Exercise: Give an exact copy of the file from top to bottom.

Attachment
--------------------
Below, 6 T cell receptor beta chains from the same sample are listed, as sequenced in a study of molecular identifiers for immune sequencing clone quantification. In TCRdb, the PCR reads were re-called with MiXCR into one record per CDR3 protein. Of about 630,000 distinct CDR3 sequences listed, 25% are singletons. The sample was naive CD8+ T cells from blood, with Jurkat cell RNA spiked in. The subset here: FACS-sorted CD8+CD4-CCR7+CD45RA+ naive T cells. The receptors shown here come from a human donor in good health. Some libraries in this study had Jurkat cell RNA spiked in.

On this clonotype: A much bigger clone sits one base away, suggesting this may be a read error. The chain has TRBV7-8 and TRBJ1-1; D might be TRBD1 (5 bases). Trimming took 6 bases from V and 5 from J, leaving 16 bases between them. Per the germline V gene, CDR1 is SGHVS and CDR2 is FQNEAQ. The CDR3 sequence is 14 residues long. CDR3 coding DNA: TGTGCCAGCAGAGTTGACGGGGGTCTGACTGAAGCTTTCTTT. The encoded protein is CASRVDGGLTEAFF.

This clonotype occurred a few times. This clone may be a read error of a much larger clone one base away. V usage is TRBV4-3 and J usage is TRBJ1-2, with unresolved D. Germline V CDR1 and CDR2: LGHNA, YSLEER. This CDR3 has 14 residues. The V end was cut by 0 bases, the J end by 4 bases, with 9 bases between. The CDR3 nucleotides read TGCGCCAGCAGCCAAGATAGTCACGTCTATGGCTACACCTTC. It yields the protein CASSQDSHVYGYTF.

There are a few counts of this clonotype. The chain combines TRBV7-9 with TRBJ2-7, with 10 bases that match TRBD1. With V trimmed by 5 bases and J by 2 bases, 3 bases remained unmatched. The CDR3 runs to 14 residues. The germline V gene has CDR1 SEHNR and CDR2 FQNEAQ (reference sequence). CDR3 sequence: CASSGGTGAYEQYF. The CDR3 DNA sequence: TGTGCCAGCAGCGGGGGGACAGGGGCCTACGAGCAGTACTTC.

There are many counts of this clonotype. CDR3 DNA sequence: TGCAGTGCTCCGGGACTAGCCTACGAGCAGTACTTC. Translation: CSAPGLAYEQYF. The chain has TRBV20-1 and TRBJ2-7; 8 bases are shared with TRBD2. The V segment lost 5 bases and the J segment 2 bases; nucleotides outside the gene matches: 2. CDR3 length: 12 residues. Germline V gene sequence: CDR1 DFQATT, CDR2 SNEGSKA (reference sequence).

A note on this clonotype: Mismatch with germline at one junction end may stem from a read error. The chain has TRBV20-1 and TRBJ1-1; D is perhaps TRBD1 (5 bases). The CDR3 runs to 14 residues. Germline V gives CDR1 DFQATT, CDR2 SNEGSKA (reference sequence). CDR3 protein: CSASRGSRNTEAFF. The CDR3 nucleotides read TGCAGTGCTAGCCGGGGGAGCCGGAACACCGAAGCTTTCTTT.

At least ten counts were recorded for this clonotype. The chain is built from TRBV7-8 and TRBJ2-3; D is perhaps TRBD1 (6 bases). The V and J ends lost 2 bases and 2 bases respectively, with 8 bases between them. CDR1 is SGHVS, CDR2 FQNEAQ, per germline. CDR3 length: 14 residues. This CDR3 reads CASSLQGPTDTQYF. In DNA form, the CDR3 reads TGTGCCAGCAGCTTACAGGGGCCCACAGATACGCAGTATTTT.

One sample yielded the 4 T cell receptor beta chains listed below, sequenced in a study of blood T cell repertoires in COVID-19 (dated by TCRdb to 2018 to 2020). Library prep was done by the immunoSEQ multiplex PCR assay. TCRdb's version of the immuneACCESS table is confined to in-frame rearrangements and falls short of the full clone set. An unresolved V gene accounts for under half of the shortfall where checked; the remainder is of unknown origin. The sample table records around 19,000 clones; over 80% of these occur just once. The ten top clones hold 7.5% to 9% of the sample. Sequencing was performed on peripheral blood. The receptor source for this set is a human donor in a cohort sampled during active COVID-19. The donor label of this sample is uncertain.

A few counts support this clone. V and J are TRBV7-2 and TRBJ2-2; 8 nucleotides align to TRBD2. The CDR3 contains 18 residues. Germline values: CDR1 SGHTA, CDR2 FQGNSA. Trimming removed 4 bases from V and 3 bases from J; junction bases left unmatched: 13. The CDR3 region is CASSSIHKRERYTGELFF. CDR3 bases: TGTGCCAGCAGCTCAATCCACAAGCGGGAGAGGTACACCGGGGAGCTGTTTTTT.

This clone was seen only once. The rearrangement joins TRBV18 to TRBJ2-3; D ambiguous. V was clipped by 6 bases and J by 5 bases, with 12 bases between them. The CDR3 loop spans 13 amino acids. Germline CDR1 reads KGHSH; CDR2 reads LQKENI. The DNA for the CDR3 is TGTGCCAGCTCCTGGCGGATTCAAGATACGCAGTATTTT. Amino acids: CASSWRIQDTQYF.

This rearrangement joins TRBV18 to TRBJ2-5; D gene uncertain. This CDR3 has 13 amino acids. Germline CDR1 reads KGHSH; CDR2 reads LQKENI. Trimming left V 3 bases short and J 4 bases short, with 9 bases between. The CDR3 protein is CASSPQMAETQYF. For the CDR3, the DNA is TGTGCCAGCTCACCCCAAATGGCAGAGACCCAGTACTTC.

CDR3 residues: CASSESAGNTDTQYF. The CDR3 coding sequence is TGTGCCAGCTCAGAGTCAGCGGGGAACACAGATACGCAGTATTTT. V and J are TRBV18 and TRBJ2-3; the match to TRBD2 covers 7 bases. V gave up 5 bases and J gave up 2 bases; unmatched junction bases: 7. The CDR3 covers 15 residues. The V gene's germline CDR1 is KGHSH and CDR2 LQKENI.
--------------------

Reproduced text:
Below, 6 T cell receptor beta chains from the same sample are listed, as sequenced in a study of molecular identifiers for immune sequencing clone quantification. In TCRdb, the PCR reads were re-called with MiXCR into one record per CDR3 protein. Of about 630,000 distinct CDR3 sequences listed, 25% are singletons. The sample was naive CD8+ T cells from blood, with Jurkat cell RNA spiked in. The subset here: FACS-sorted CD8+CD4-CCR7+CD45RA+ naive T cells. The receptors shown here come from a human donor in good health. Some libraries in this study had Jurkat cell RNA spiked in.

On this clonotype: A much bigger clone sits one base away, suggesting this may be a read error. The chain has TRBV7-8 and TRBJ1-1; D might be TRBD1 (5 bases). Trimming took 6 bases from V and 5 from J, leaving 16 bases between them. Per the germline V gene, CDR1 is SGHVS and CDR2 is FQNEAQ. The CDR3 sequence is 14 residues long. CDR3 coding DNA: TGTGCCAGCAGAGTTGACGGGGGTCTGACTGAAGCTTTCTTT. The encoded protein is CASRVDGGLTEAFF.

This clonotype occurred a few times. This clone may be a read error of a much larger clone one base away. V usage is TRBV4-3 and J usage is TRBJ1-2, with unresolved D. Germline V CDR1 and CDR2: LGHNA, YSLEER. This CDR3 has 14 residues. The V end was cut by 0 bases, the J end by 4 bases, with 9 bases between. The CDR3 nucleotides read TGCGCCAGCAGCCAAGATAGTCACGTCTATGGCTACACCTTC. It yields the protein CASSQDSHVYGYTF.

There are a few counts of this clonotype. The chain combines TRBV7-9 with TRBJ2-7, with 10 bases that match TRBD1. With V trimmed by 5 bases and J by 2 bases, 3 bases remained unmatched. The CDR3 runs to 14 residues. The germline V gene has CDR1 SEHNR and CDR2 FQNEAQ (reference sequence). CDR3 sequence: CASSGGTGAYEQYF. The CDR3 DNA sequence: TGTGCCAGCAGCGGGGGGACAGGGGCCTACGAGCAGTACTTC.

There are many counts of this clonotype. CDR3 DNA sequence: TGCAGTGCTCCGGGACTAGCCTACGAGCAGTACTTC. Translation: CSAPGLAYEQYF. The chain has TRBV20-1 and TRBJ2-7; 8 bases are shared with TRBD2. The V segment lost 5 bases and the J segment 2 bases; nucleotides outside the gene matches: 2. CDR3 length: 12 residues. Germline V gene sequence: CDR1 DFQATT, CDR2 SNEGSKA (reference sequence).

A note on this clonotype: Mismatch with germline at one junction end may stem from a read error. The chain has TRBV20-1 and TRBJ1-1; D is perhaps TRBD1 (5 bases). The CDR3 runs to 14 residues. Germline V gives CDR1 DFQATT, CDR2 SNEGSKA (reference sequence). CDR3 protein: CSASRGSRNTEAFF. The CDR3 nucleotides read TGCAGTGCTAGCCGGGGGAGCCGGAACACCGAAGCTTTCTTT.

At least ten counts were recorded for this clonotype. The chain is built from TRBV7-8 and TRBJ2-3; D is perhaps TRBD1 (6 bases). The V and J ends lost 2 bases and 2 bases respectively, with 8 bases between them. CDR1 is SGHVS, CDR2 FQNEAQ, per germline. CDR3 length: 14 residues. This CDR3 reads CASSLQGPTDTQYF. In DNA form, the CDR3 reads TGTGCCAGCAGCTTACAGGGGCCCACAGATACGCAGTATTTT.

One sample yielded the 4 T cell receptor beta chains listed below, sequenced in a study of blood T cell repertoires in COVID-19 (dated by TCRdb to 2018 to 2020). Library prep was done by the immunoSEQ multiplex PCR assay. TCRdb's version of the immuneACCESS table is confined to in-frame rearrangements and falls short of the full clone set. An unresolved V gene accounts for under half of the shortfall where checked; the remainder is of unknown origin. The sample table records around 19,000 clones; over 80% of these occur just once. The ten top clones hold 7.5% to 9% of the sample. Sequencing was performed on peripheral blood. The receptor source for this set is a human donor in a cohort sampled during active COVID-19. The donor label of this sample is uncertain.

A few counts support this clone. V and J are TRBV7-2 and TRBJ2-2; 8 nucleotides align to TRBD2. The CDR3 contains 18 residues. Germline values: CDR1 SGHTA, CDR2 FQGNSA. Trimming removed 4 bases from V and 3 bases from J; junction bases left unmatched: 13. The CDR3 region is CASSSIHKRERYTGELFF. CDR3 bases: TGTGCCAGCAGCTCAATCCACAAGCGGGAGAGGTACACCGGGGAGCTGTTTTTT.

This clone was seen only once. The rearrangement joins TRBV18 to TRBJ2-3; D ambiguous. V was clipped by 6 bases and J by 5 bases, with 12 bases between them. The CDR3 loop spans 13 amino acids. Germline CDR1 reads KGHSH; CDR2 reads LQKENI. The DNA for the CDR3 is TGTGCCAGCTCCTGGCGGATTCAAGATACGCAGTATTTT. Amino acids: CASSWRIQDTQYF.

This rearrangement joins TRBV18 to TRBJ2-5; D gene uncertain. This CDR3 has 13 amino acids. Germline CDR1 reads KGHSH; CDR2 reads LQKENI. Trimming left V 3 bases short and J 4 bases short, with 9 bases between. The CDR3 protein is CASSPQMAETQYF. For the CDR3, the DNA is TGTGCCAGCTCACCCCAAATGGCAGAGACCCAGTACTTC.

CDR3 residues: CASSESAGNTDTQYF. The CDR3 coding sequence is TGTGCCAGCTCAGAGTCAGCGGGGAACACAGATACGCAGTATTTT. V and J are TRBV18 and TRBJ2-3; the match to TRBD2 covers 7 bases. V gave up 5 bases and J gave up 2 bases; unmatched junction bases: 7. The CDR3 covers 15 residues. The V gene's germline CDR1 is KGHSH and CDR2 LQKENI.